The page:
In late August of 1969, on a dairy farm in Bethel, New York, nearly 400,000 people from far-reaching ends of the country gathered for “3 Days of Peace & Music.” Infamous Woodstock performances like Joe Cocker’s “With A Little Help From My Friends” and Crosby, Stills & Nash’s “Suite: Judy Blue Eyes,” thought to have defined a generation, still circulate half a century later.
But 100 miles southwest of Bethel, another festival unfolded for a different group of gatherers that same summer—estimated at up to 300,000 attendees. However, that event was not chronicled in the history books as the defining cultural moment that the re-surfaced footage proved it to be.
In 1967, Tony Lawrence was recruited by New York City’s Parks Department to organize outdoor events in his Harlem neighborhood. As a mover and shaker in his community, Lawrence played an integral role turning a series of free concert events on Sundays in Mount Morris Park to the Harlem Cultural Festival.
Lawrence served as the M.C. of the festival and by the third year, he was welcoming acts on stage like a 19-year-old drummer-phenom named Stevie Wonder and Nina Simone, who took her angst out on the piano on “Backlash Blues.”
Over six days in the park, pivotal music acts wielded the Harlem Cultural Festival as a platform. Sly and the Family Stone sang their counterculture anthem, “Everyday People.” The Staple Singers—Pops and his daughters Cleotha, Yvonne and Mavis—made “Help Me Jesus” their own. The Edwin Hawkins Singers kicked it off with their hit rendition of “Oh Happy Day,” and B.B. King, Ray Barretto, and Gladys Knight & the Pips all followed suit, dressed to the Motown-standard nines in the swelling summer heat.
Tales of the legendary lineups were passed down in an informal oral history fashion, piquing the curiosity of several music community members. One of those people was Ahmir “Questlove” Thompson—drummer and joint frontman of the Grammy Award-winning group and The Tonight Show house band, The Roots.
“This mythical, magical festival thrown in 1969, with all these great names, and I never heard about it?” Thompson told CBS Sunday Morning in an interview. “When it was shown to me, I got humbled real quick!”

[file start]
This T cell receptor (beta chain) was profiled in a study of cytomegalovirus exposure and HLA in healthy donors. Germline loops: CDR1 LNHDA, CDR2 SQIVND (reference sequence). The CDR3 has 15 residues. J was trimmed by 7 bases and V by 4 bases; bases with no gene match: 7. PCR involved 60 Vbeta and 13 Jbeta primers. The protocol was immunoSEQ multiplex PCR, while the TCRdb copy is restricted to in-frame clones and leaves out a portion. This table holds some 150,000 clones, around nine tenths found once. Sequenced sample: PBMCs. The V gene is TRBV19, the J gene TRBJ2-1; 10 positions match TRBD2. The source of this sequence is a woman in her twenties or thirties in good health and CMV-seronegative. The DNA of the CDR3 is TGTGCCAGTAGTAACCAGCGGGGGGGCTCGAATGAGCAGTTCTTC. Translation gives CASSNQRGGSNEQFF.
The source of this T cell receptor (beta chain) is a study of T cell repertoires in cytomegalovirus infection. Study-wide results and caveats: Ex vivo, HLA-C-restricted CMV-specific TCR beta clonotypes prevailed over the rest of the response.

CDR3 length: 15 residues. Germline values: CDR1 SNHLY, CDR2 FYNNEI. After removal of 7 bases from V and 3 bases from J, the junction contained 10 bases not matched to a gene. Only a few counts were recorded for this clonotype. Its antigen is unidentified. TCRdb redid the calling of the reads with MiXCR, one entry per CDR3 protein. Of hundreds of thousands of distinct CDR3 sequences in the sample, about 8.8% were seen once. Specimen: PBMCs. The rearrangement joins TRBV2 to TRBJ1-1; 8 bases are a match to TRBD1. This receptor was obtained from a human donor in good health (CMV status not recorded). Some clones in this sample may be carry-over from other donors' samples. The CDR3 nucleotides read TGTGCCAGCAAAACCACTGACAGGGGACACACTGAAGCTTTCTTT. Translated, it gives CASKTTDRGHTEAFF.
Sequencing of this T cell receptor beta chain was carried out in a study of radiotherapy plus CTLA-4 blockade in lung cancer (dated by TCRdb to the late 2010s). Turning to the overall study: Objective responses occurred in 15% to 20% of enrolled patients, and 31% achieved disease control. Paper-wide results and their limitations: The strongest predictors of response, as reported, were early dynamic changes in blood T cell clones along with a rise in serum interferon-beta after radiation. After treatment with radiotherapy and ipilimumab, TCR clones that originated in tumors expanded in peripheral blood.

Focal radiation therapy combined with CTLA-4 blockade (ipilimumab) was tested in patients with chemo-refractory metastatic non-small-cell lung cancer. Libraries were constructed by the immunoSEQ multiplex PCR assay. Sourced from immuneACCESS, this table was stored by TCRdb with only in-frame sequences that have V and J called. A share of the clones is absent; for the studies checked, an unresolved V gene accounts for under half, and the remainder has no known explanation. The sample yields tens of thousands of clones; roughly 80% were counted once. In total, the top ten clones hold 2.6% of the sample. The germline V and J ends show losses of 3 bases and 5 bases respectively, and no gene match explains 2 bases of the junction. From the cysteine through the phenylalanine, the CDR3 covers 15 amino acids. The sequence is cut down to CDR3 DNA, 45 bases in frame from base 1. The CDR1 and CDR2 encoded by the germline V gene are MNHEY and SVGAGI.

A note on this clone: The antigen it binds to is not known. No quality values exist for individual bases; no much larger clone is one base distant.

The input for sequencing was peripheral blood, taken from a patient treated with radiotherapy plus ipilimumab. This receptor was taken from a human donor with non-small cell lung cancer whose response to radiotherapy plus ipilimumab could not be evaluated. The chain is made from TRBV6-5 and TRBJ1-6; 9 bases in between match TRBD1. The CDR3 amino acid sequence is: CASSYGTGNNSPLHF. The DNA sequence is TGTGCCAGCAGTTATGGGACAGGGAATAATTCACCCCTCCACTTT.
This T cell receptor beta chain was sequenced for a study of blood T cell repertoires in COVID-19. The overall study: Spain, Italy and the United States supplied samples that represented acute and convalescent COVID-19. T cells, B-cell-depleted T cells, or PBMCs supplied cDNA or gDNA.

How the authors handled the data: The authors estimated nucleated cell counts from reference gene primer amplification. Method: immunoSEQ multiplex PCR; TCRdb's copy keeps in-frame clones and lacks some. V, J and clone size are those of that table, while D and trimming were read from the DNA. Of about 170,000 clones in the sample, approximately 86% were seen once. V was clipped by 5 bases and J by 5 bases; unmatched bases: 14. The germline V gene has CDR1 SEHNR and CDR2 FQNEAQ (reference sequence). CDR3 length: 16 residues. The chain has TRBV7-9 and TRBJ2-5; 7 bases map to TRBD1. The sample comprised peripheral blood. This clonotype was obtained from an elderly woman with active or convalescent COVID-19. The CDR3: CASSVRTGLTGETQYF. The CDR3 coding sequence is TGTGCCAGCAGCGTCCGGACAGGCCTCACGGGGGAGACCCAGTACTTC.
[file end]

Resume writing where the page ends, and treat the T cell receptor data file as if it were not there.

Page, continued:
While Woodstock is still propped up as a cultural beacon over 50 years later, another side of that summer has emerged with the help of Thompson’s initiatives. In the depths of a dusty basement in residential Harlem, television producer Hal Tulchin hosted nearly 40 hours of unseen footage. For years, Tulchin claims he tried to share the reels with anyone who will watch. The aging film sat largely untouched until Thompson finally got his hands on them.
On July 2, Summer of Soul will premiere in theaters and become available for streaming on Hulu. The documentary on the uncovered history of a once-in-a-lifetime lineup marks Thompson’s directorial debut. “I’ve been given the responsibility to correct history, which, who’d a thought?,” he said in the interview.
Controversially referred to as “Black Woodstock,” the transformative event took place while the United States was at war in Vietnam. In an ironic overlapping of uncharted history, Neil Armstrong actually landed on the moon the same day Stevie Wonder performed in Harlem. The documentary touches on why the moon landing was less impactful to Harlem residents that day than the 19-year-old icon-to-be’s drum solo.
“1969 was a paradigm shift, especially for Black people, you know, coming off the tail end of the civil rights period,” Thompson told CBS. “That was the first year that we referred to ourselves as Black. That’s the first year that, you know, we acknowledged that Black is beautiful.”
The Sundance-winning film unveils a hidden history. Thompson played the reels on a 24-hour loop while crafting the documentary. With the help of his editor Joshua L. Pearson, and key players and Harlem community members who were there, Thompson finally transformed 40 hours of footage into two impactful hours about music, but also the history of race relations and how stories are shaped and passed to proceeding generations. Summer of Soul sheds light on a community that amidst unrelenting oppression found joy through transcendent music traditions.
“This film could have defined a generation as well,” Thompson said. “We’ll never get to know the answer, what the effect would have been. But I do believe that, even 50 years later, this is still as potent and powerful as Woodstock was, and can still work its magic for another generation.”
Watch the official teaser for Summer of Soul from Searchlight Pictures below.
Headline Photo: The Fifth Dimension performing at the Harlem Cultural Festival in 1969 [Search Light Pictures]